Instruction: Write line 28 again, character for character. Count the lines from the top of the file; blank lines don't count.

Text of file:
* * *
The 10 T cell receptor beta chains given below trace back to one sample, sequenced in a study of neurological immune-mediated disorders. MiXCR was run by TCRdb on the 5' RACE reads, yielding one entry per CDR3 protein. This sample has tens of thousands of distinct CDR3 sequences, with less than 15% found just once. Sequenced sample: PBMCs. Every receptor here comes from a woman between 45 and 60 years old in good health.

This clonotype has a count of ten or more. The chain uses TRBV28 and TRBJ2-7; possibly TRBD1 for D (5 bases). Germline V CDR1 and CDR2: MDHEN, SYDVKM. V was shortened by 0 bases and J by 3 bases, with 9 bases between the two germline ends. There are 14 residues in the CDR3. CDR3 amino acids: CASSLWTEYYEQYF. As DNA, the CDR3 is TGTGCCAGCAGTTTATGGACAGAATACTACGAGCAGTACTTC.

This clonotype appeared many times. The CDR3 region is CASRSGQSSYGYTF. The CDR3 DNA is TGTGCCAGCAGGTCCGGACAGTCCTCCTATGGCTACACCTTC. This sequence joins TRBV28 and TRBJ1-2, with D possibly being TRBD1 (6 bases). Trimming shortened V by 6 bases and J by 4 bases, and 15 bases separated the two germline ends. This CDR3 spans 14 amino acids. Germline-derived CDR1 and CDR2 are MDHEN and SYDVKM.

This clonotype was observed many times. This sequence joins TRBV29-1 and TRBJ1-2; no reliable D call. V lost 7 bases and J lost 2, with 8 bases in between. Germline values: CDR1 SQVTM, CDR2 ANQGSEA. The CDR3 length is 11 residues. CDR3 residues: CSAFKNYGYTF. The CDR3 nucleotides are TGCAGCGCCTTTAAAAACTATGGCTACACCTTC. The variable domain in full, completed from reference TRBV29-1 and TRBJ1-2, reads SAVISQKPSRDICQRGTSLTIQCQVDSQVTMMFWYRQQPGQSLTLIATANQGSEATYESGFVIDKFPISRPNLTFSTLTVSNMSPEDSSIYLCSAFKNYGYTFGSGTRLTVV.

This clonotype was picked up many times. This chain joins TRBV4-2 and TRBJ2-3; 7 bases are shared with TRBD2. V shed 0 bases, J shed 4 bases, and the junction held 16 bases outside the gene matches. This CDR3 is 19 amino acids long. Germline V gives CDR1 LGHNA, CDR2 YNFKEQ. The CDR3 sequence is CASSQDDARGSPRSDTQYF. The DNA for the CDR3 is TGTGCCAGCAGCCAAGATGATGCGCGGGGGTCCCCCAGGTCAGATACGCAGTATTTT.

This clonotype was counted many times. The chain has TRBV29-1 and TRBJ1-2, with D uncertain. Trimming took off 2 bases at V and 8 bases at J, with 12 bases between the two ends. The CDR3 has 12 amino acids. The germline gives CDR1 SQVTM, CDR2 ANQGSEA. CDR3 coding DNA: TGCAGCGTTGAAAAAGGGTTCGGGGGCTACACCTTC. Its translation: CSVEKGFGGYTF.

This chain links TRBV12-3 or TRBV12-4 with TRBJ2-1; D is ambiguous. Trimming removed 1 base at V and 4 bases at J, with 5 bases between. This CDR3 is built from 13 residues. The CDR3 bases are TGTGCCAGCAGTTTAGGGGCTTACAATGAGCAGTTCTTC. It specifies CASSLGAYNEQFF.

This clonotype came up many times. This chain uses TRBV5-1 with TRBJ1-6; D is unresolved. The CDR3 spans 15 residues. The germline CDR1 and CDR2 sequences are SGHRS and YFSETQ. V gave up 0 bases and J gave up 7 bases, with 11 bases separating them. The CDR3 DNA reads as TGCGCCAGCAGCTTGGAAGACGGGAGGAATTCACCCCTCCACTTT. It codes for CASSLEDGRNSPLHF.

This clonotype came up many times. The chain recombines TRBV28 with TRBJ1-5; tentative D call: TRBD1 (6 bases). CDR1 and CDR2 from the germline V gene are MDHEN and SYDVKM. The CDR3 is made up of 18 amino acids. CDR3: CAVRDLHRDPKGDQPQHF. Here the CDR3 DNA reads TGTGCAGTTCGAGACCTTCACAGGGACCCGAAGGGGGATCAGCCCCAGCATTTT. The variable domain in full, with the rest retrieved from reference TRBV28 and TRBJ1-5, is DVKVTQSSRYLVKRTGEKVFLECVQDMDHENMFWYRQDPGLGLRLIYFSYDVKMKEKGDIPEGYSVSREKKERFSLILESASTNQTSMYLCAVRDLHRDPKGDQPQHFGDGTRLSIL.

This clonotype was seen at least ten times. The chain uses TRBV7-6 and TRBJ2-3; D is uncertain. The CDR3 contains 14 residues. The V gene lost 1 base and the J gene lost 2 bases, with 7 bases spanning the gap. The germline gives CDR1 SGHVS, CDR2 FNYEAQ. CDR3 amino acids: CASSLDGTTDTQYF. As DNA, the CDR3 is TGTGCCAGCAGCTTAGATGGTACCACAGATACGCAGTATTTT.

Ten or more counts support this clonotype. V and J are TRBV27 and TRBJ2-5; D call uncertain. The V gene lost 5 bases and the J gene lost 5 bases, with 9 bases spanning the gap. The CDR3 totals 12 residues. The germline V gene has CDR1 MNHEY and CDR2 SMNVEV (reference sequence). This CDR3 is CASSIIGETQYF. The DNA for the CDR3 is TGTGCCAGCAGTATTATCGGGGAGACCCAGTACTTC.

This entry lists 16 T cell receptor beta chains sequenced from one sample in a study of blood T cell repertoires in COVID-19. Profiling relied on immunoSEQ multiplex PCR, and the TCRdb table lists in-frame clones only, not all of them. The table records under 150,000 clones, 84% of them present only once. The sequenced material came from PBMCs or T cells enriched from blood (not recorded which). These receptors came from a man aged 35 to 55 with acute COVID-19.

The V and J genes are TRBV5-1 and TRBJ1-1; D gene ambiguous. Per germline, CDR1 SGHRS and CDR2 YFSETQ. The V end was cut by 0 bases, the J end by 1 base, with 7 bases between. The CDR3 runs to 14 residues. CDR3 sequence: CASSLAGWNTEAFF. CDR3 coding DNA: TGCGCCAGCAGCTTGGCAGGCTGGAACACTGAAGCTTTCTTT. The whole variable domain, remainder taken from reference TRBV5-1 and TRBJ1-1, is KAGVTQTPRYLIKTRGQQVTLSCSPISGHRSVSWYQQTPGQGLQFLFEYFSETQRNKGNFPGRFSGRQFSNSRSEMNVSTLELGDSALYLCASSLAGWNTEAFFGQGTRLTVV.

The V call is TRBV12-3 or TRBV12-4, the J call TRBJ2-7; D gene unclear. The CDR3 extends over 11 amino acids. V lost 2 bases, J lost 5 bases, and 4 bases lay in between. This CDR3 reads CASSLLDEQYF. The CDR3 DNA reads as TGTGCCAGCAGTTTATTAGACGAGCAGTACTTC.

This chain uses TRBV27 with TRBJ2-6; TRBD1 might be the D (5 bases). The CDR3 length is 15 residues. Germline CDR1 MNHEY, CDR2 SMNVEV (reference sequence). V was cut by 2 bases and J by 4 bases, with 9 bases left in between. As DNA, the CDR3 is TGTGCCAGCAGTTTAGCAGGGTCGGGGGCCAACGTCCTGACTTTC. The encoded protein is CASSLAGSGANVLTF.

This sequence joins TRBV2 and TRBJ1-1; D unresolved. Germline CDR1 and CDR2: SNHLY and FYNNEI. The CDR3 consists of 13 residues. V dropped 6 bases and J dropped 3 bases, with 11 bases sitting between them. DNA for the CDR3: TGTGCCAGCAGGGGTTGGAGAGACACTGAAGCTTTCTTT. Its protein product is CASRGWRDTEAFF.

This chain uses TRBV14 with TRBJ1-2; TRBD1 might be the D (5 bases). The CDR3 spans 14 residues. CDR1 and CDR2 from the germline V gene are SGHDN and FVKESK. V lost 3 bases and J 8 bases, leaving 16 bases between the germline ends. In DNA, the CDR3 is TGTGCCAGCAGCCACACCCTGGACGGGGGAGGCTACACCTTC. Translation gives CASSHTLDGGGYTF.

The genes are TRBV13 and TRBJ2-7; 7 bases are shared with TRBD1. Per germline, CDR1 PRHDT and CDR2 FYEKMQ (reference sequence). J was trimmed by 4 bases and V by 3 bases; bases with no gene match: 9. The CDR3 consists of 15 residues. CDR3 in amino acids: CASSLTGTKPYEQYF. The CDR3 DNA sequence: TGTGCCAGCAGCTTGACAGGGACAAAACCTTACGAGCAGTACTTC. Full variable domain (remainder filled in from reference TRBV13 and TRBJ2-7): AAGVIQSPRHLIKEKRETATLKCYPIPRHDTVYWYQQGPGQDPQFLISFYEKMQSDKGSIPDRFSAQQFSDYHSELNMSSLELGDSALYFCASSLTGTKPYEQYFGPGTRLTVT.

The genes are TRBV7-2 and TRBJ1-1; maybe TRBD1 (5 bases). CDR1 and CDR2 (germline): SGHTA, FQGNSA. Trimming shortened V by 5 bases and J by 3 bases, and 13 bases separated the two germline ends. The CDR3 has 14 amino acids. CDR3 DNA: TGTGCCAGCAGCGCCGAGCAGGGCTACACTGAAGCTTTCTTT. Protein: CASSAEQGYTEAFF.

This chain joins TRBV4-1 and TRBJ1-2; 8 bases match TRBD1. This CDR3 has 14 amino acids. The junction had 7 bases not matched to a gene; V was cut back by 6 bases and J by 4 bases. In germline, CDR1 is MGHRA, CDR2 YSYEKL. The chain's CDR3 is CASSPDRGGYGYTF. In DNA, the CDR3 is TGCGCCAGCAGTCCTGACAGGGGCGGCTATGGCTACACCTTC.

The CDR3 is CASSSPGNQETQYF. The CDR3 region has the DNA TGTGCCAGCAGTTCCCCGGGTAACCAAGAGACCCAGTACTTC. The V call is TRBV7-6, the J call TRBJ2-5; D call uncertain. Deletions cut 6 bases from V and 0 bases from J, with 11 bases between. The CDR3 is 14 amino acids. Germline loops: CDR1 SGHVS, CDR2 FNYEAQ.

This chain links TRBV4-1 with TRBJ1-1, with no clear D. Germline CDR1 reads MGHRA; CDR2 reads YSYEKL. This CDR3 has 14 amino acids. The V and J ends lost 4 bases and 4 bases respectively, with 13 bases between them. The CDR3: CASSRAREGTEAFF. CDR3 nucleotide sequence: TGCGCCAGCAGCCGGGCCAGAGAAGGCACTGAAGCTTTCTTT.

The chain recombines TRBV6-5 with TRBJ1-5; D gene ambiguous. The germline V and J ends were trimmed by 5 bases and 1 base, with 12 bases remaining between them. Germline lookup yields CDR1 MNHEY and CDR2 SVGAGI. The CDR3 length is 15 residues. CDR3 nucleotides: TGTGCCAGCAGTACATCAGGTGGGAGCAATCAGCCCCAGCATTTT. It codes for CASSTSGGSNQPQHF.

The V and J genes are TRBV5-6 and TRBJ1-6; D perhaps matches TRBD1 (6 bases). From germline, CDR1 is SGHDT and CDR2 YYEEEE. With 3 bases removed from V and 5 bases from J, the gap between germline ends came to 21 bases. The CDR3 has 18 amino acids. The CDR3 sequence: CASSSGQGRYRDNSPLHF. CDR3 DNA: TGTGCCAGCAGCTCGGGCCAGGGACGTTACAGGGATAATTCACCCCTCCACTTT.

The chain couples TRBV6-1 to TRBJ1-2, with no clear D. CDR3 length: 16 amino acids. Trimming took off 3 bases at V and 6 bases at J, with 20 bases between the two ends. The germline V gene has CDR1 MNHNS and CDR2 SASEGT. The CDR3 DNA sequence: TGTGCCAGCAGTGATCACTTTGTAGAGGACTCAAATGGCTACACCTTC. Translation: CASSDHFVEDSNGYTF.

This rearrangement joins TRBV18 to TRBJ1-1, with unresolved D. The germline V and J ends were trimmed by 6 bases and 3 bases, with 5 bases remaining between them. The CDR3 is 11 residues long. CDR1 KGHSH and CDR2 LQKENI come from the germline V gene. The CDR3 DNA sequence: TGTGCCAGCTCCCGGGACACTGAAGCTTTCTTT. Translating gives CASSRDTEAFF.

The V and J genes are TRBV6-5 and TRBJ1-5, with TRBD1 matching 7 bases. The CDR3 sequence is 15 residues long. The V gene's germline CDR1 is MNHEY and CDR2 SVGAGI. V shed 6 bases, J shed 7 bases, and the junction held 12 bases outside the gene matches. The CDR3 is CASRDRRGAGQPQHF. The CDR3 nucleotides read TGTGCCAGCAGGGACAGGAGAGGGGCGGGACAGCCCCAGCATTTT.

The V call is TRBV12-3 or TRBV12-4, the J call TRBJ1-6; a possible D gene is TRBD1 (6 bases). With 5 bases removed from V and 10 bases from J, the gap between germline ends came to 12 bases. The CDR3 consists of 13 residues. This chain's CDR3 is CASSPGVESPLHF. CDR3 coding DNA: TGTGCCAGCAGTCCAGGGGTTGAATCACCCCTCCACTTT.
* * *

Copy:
The V call is TRBV12-3 or TRBV12-4, the J call TRBJ1-6; a possible D gene is TRBD1 (6 bases). With 5 bases removed from V and 10 bases from J, the gap between germline ends came to 12 bases. The CDR3 consists of 13 residues. This chain's CDR3 is CASSPGVESPLHF. CDR3 coding DNA: TGTGCCAGCAGTCCAGGGGTTGAATCACCCCTCCACTTT.